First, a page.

Getting Things Done – Why Is It So Hard?

I went into Engineering because I wanted stable work, but I’m pretty sure I chose Industrial Engineering because I’m a little lazy, and I just HATE doing things over. My particular approach to “Working Smarter” is mathematical, and for most of my career I’ve used various math-based tools and methods to try to make life easier for myself and my employers and clients.

This page provides access to material related to my professional interests, as well as examples of quantitative and project management work I have done. All of the work was interesting, but I selected these particular projects to showcase because they did something useful.

(Last Update 29-Jul-2021)



    • Customer Issue Resolution UpdatedDevelop a customer issue resolution cycle time database for a global Call Center network and analyze the data to determine improvement targets to implement in a management dashboard. You can’t control what you can’t measure. This project helped the client understand how their customer issue resolution processes were performing, so efforts to reduce the cycle time could be effectively focused.
    • Six Sigma in a Novel Healthcare Setting Slides presented to Industrial Engineering undergraduates at the University of Illinois to pull together basic Quality concepts by discussing a real project implementation. Topics include Six Sigma DMAIC and QMS implementation.
    • TL9000 Certification Using Offshored Analysts – An effective Quality Management System is an important foundation for high performance business processes, but it isn’t cheap to implement one. In this project we employed off-shored (Indian) resources to build a QMS from scratch. (Presentation in .pdf format delivered to QuESTForum Best Practices Conference, Dallas, 2007)


    • Manufacturing Sourcing Optimization – Develop and implement a PC-based Decision Support System to conduct Mixed Integer Linear Programming (MILP) analysis of a global manufacturing/distribution network. “Stuff Happens” as they say, and one thing that can happen is that a company ends up with too much capacity. This project was built to help a health products manufacturer periodically re-assess its global sourcing. Over the ten years it was used, the system identified well over $25 million in operating savings.
    • Batch Scheduling for a Blood Plasma Fractionation Facility – Adapt a next event scheduling simulation software product as a processer to construct a non-trivial dynamic production schedule for a medical products manufacturer. Did you ever use a wrench to drive a nail? Well, this project was like that. The client had a truly miserable batch scheduling problem, and it turned out that a simulation software product had a really neat event scheduler that could be used as a dispatcher to solve the problem quite nicely. (Article from Proceedings of the Society for Computer Simulation)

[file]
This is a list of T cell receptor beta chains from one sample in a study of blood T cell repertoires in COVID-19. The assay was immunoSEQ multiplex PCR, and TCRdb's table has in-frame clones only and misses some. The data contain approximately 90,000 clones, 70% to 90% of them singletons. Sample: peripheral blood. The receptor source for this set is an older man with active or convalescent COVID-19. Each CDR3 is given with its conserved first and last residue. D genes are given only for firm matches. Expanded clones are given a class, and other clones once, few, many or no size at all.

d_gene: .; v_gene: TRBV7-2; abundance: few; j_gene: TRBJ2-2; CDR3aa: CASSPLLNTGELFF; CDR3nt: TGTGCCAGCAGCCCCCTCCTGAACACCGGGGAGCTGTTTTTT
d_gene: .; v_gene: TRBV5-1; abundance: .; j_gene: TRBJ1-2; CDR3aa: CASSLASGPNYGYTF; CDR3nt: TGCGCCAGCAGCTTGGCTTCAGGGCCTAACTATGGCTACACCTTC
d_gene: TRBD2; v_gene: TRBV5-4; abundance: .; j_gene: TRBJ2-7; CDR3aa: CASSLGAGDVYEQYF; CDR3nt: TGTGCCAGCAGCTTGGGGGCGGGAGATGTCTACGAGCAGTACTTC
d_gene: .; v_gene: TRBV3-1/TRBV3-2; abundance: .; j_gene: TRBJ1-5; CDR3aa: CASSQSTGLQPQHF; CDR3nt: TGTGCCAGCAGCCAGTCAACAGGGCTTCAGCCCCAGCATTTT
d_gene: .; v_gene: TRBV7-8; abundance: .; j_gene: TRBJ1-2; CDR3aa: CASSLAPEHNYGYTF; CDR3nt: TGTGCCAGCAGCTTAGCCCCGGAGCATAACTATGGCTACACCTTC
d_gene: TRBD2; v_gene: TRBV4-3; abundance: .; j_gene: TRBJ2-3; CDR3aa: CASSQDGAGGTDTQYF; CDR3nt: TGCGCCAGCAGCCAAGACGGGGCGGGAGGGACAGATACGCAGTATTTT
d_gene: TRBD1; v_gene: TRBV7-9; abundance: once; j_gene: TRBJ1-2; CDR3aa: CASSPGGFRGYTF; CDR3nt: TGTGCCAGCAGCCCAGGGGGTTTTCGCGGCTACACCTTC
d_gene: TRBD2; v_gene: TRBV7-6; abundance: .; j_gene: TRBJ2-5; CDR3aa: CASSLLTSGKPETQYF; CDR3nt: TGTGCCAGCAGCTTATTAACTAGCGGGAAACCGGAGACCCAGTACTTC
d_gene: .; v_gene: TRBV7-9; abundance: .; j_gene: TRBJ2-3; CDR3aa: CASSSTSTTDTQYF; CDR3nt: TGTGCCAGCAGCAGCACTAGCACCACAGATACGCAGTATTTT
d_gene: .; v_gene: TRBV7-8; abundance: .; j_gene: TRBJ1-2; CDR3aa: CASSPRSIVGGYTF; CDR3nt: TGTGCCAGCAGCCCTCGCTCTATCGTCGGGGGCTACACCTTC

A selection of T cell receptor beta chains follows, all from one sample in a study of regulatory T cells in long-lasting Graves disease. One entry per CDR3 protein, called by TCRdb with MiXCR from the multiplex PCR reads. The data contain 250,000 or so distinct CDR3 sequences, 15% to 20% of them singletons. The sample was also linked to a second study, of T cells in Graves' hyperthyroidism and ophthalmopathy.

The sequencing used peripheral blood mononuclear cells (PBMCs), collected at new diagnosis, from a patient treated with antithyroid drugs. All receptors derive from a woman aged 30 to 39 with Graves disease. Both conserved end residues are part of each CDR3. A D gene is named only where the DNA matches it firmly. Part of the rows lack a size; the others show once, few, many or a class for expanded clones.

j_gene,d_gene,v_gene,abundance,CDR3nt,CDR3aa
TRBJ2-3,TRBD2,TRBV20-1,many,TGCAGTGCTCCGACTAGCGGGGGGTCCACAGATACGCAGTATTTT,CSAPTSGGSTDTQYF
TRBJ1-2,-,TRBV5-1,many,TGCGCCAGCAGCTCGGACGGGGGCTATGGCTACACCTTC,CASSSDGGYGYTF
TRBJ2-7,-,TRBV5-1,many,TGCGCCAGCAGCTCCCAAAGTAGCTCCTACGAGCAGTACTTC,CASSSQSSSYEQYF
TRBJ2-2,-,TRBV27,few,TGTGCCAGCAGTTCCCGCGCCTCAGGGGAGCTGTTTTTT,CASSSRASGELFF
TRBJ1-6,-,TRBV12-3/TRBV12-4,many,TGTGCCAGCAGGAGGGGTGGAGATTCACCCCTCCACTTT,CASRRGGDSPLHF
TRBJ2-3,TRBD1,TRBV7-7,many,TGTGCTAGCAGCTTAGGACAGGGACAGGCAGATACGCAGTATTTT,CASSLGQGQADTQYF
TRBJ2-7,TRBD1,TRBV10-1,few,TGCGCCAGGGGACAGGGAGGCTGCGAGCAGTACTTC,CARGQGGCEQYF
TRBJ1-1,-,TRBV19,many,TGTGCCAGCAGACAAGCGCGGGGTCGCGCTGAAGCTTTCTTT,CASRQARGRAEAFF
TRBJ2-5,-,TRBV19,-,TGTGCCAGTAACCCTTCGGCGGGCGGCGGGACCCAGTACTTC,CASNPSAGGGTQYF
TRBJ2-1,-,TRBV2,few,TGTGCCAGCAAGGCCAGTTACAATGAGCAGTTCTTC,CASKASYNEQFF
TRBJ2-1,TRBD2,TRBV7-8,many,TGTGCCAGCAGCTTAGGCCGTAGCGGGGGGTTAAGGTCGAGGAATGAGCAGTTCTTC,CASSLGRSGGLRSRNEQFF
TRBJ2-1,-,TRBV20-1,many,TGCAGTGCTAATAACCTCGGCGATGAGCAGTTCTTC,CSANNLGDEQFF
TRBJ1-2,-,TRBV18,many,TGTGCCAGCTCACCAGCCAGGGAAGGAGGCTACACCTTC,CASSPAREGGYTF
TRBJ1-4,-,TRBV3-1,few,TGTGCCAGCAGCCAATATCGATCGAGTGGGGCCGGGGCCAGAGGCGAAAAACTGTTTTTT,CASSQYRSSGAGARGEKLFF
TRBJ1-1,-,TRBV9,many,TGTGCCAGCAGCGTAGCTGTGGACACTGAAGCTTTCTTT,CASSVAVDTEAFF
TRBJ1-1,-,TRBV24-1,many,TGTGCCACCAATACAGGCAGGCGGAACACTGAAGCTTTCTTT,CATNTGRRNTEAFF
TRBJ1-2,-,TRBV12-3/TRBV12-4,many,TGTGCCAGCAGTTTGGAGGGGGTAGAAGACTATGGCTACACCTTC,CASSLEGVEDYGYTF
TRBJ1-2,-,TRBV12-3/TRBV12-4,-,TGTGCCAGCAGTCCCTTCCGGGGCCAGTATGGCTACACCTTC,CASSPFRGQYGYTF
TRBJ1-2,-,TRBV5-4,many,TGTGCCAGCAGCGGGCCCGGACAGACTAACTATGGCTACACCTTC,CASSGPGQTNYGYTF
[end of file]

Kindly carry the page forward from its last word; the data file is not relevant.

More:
• Lean Scheduling for Press-Mold Applications – Develop and implement a two-stage dynamic finite capacity scheduler capable of near-optimal scheduling of presses and molds. Algorithm minimizes sequence dependent setup time, and is applicable to any process that employs scarce “Mold-like” fixtures on “Press-like” equipment. Try and solve this one with a math programming approach! The approach was implemented in a PC-based shop-floor control system that paid my bills for three years. I’ve added some recent material that places traditional job shop scheduling in a Lean context.
  • Ricks Small World Problem– Presentation delivered to the West Suburban Polymaths describing the
    Small World problem and extensions. Based on work by Duncan Watts and
    others, the slides go through the background, applications, and a tiny
    little bit of the math behind this very interesting area of research.
  • Discussion and links I found useful in researching so-called “scale-free”
    processes and applications. The Small World research aroused my interest
    in network formulations of communications problems and the general
    properties of such networks. This is work in progress, and may or may
    not lead to applications. Of course, it may just allow me to play with
    fun toys like Python. (In preparation)
  • Links to open source statistics and mathematical analysis software. I’m cheap, and I my Minitab license ran out, so…. (In preparation)


You can access my LinkedIn profile here.